The Advantages of Higher Bandwidth Frequencies

By Dan Stone

From Michael Faraday and Guglielmo Marconi to Edwin Armstrong and beyond, radio technology continues to improve in the 21st century as consumer radio applications increasingly require more bandwidth. Broadcast radio, Wi-Fi devices and cellular phones are all radio devices. Choosing a radio-transmission frequency is not about a race to the top or bottom but rather about the selection of the optimal frequency for the job based on needs. As radio wave frequencies increase, they gain more bandwidth at the sacrifice of transmission distance.

Higher Frequencies Have More Bandwidth

Higher-frequency transmissions have more bandwidth than lower-frequency transmissions, which means higher-frequency transmissions can send substantially more data between devices in less time. However, more bandwidth only matters if you need it. Real-time radio transmissions such as broadcast television programming or wireless phone call conversations only benefit from more bandwidth until the medium hits maximum quality. Any bandwidth over that required to deliver the maximum quality is left unused. Higher frequencies shine when used for computer networks and mobile Internet applications where the goal is to move large amounts of data quickly between devices. A 5 GHz Wi-Fi device is able to carry more data than 2.4 GHz Wi-Fi device. Additionally, radio devices like Radio-Frequency Identification transmitters for mobile tolling on highways benefit from high frequencies by being able to interface simultaneously with hundreds of nearby devices.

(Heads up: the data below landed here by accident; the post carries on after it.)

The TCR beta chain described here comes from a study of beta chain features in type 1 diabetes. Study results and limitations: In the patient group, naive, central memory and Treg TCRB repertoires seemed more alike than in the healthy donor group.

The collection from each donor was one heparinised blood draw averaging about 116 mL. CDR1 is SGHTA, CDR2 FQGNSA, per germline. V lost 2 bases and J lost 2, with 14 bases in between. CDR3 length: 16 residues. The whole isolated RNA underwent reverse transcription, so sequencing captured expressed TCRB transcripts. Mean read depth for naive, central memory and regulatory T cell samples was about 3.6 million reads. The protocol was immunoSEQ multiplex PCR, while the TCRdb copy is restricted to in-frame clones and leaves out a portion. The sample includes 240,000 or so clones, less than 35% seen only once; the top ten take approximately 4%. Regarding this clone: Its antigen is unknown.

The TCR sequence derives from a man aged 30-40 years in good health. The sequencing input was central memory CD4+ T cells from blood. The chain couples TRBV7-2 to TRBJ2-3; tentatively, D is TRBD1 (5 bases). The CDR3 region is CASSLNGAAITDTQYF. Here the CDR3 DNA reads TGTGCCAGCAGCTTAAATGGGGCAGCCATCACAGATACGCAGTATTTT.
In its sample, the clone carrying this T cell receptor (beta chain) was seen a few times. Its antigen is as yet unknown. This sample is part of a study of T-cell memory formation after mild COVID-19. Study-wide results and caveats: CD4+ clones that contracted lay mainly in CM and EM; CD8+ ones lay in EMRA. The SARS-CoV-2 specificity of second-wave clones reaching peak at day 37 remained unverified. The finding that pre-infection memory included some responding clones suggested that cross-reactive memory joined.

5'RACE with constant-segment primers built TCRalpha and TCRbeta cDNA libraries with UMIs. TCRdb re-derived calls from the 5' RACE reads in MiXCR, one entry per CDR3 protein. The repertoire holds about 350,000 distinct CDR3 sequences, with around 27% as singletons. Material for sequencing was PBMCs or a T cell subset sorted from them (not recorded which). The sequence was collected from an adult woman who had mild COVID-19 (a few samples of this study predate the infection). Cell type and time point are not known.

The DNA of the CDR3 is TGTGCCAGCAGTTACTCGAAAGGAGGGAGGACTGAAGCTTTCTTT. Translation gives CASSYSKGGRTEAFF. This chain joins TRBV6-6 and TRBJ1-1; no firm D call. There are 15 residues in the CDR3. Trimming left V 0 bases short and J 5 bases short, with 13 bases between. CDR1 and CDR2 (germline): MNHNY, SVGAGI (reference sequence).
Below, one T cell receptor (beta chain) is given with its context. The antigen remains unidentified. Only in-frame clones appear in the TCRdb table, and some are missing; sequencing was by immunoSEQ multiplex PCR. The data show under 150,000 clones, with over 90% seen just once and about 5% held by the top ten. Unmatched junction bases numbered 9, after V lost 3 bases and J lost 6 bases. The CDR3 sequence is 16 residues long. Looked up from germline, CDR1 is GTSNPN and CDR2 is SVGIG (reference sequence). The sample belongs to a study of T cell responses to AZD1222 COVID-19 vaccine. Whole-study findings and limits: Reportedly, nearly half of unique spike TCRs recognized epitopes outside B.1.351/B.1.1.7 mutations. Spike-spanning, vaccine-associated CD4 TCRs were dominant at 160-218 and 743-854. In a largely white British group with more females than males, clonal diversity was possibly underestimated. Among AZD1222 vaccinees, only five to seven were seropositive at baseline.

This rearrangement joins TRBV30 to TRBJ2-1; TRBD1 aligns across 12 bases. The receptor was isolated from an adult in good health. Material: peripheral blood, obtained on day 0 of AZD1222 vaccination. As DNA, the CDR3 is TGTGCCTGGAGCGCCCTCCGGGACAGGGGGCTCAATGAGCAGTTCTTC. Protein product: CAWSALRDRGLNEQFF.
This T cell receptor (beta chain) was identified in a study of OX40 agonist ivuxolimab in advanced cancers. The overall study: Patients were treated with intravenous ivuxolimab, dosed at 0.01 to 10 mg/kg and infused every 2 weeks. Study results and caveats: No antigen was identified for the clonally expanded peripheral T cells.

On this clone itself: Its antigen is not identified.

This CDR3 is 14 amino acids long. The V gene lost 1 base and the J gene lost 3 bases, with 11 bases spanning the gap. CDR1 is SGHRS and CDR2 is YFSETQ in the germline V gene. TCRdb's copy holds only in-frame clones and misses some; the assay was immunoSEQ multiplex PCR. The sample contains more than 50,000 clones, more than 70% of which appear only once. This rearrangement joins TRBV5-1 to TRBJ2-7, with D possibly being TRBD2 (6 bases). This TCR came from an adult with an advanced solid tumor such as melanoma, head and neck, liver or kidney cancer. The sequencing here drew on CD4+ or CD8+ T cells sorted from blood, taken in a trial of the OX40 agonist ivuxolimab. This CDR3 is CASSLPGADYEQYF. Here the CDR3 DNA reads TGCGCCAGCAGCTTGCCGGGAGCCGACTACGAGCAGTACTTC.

Leave Now and Beat the Crowd

Fewer devices operate in the high-frequency ranges, so the higher you go, the less likely you are to encounter interference from other devices. The high-frequency UHF broadcasting range is less crowded than the lower-frequency VHF band. Interference is undesirable because devices that broadcast on the same frequency can interrupt one another and confuse the receiving device. Higher-frequency devices are particularly advantageous for heavily populated cities and major industrial areas.

High Bandwidth Trade-Offs

Increasing the frequency doesn't improve transmission quality in all areas: High-frequency transmission devices can't communicate from as great a distance as low-frequency devices. A 2.4 GHz Wi-Fi router can communicate with connected devices at a greater distance than a 5 GHz Wi-Fi router can reach, and devices that run in the even lower-frequency HF band can communicate as far as 1,800 miles apart. High-frequency broadcasts are less susceptible to interference from electronic sources, while low-frequency transmissions are less susceptible to interference from physical objects like walls that block communication.

TV and Radio Broadcasting

Choosing the best frequency is important for broadcasting technologies like radio and television. Lower frequencies are better for broadcasting low-fidelity content like AM talk radio over long distances, whereas high frequencies are better for broadcasting digital HDTV broadcasts over short distances. AM radio waves can pull off an interesting trick called ionospheric refraction, in which radio waves bounce back to Earth instead of going out into space. Ionospheric refraction can cause stations that are thousands of miles apart to interfere with each other.